When will Detroit Tigers’ Riley Greene, Spencer Torkelson debut? GM Al Avila weighs in

Detroit Free Press

Evan Petzold
 
| Detroit Free Press

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Detroit Tigers general manager Al Avila won’t put a timetable on the big-league arrivals of third baseman Spencer Torkelson and outfielder Riley Greene.

That would be counterproductive, he thinks.

Torkelson and Greene — the No. 1 pick in 2020 and No. 5 pick in 2019, respectively — know the organization values them as franchise cornerstones and the pieces providing hope for the future. They are key to completing the rebuild, a process the Tigers started in 2017 but probably won’t emerge from until 2022.

[ Why Tigers fans should take this crop of prospects seriously ]

Sharing a projected year for their MLB debuts could spoil their development, Avila said. That’s not a part of his formula, just as it wasn’t for 2018 No. 1 overall pick Casey Mize or fellow 2018 draftee and pitching prospect Tarik Skubal — who both debuted in the 2020 season. 

But Avila watched summer camp at Comerica Park in July. He got reports from the alternate training site in Toledo this August and September. In October, he made his way to Lakeland, Florida, home of the Tigers’ spring training complex, for instructional league camp.

From Avila’s perspective, Torkelson and Greene are already beyond their years.

“Riley Greene and Torkelson included in that, they are advanced bats,” Avila told the Free Press on Friday. “Greene, being a high school kid, high schoolers usually take a little bit longer. He’s really advanced. I would say it’s an advanced bat, advanced approach and advanced outlook on him. Torkelson, from a college perspective, is also an advanced bat. Unfortunate thing is, he didn’t get 500 at-bats this year, but that doesn’t mean he can’t catch up.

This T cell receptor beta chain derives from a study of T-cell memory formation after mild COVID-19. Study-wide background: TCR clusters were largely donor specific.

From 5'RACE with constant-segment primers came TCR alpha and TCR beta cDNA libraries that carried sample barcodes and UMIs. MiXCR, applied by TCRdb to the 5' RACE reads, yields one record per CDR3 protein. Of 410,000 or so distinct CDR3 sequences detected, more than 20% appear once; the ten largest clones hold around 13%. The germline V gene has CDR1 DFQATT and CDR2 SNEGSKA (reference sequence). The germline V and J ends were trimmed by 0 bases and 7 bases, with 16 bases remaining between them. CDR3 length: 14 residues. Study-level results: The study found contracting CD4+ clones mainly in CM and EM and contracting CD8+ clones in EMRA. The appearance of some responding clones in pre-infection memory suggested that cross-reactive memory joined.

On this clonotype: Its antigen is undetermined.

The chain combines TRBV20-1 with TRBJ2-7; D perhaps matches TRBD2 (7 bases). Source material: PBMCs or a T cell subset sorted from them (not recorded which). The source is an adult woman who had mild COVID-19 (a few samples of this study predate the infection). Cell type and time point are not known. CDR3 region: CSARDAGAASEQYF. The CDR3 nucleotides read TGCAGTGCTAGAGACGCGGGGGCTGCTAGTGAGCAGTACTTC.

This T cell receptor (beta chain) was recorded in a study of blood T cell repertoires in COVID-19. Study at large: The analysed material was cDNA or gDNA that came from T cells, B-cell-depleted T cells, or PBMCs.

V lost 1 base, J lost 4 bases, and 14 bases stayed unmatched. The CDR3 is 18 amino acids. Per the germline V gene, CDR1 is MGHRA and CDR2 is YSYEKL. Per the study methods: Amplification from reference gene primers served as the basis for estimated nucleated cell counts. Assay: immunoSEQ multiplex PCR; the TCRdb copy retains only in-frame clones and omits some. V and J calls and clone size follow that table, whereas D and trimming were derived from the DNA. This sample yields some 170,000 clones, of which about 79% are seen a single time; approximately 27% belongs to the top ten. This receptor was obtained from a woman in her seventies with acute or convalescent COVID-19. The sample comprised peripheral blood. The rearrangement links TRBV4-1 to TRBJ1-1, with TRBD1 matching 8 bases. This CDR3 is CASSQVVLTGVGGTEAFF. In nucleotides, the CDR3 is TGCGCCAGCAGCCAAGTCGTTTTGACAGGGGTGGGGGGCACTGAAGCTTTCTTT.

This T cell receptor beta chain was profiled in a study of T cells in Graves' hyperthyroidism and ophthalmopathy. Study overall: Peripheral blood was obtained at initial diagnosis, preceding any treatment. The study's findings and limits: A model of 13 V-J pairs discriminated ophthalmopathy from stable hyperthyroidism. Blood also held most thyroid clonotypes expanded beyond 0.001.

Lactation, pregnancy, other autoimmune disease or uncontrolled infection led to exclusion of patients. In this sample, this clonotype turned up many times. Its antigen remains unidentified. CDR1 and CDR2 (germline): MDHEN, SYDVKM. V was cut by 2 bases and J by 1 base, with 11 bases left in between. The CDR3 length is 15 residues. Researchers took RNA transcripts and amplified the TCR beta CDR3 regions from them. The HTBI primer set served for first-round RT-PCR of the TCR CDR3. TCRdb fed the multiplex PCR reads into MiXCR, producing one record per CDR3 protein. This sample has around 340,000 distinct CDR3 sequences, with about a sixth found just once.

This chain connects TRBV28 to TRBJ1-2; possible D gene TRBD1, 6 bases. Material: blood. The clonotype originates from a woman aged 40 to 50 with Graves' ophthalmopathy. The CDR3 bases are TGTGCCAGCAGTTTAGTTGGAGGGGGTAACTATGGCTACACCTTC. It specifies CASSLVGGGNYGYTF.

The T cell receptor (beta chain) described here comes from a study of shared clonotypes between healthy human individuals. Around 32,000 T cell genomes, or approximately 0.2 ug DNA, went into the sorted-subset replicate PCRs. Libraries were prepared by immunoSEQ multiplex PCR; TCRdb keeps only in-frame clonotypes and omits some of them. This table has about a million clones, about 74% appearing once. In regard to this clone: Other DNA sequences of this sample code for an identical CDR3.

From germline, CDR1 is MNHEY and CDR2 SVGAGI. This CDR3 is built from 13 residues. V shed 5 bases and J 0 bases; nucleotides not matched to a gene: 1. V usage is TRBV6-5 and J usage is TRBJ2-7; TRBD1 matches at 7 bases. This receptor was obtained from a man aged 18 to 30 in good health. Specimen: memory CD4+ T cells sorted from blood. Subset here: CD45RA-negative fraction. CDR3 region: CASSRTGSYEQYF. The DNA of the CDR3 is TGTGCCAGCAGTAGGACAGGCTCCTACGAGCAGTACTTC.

“We feel they’re advanced guys that should move probably a little bit faster than the average guy. We feel that way, but I’m not going to put a timeline on it.”

Make no mistake, this isn’t just Avila shoving propaganda. There’s in-game evidence that Torkelson and Greene are advanced, at least by Class A standards. Those are the types of pitchers they’re facing in the instructional league, and it’s clear they are well ahead.

Each player battles deep into counts, showcasing strike zone recognition. When Torkelson isn’t crushing home runs, as he did Monday against Toronto Blue Jays starter Luis Quinones (Low-A in 2019), he draws walks, drives doubles and rips singles.

[ Why Torkelson’s real development for Tigers is a secret to many ]

Torkelson’s response to his two-run homer in a 2-2 count — with Greene on first base from a walk — further exemplifies his knack for the professional game. Through 129 career games for Arizona State, the 21-year-old had a .337 batting average, 54 homers and 130 RBIs.

“My two-strike approach is always sitting on a heater away,” Torkelson said Monday. “If you sit on a heater away and try to hit it over the second baseman’s head, your eyes will see that off-speed pitch, and then the inside fastball is just a reaction.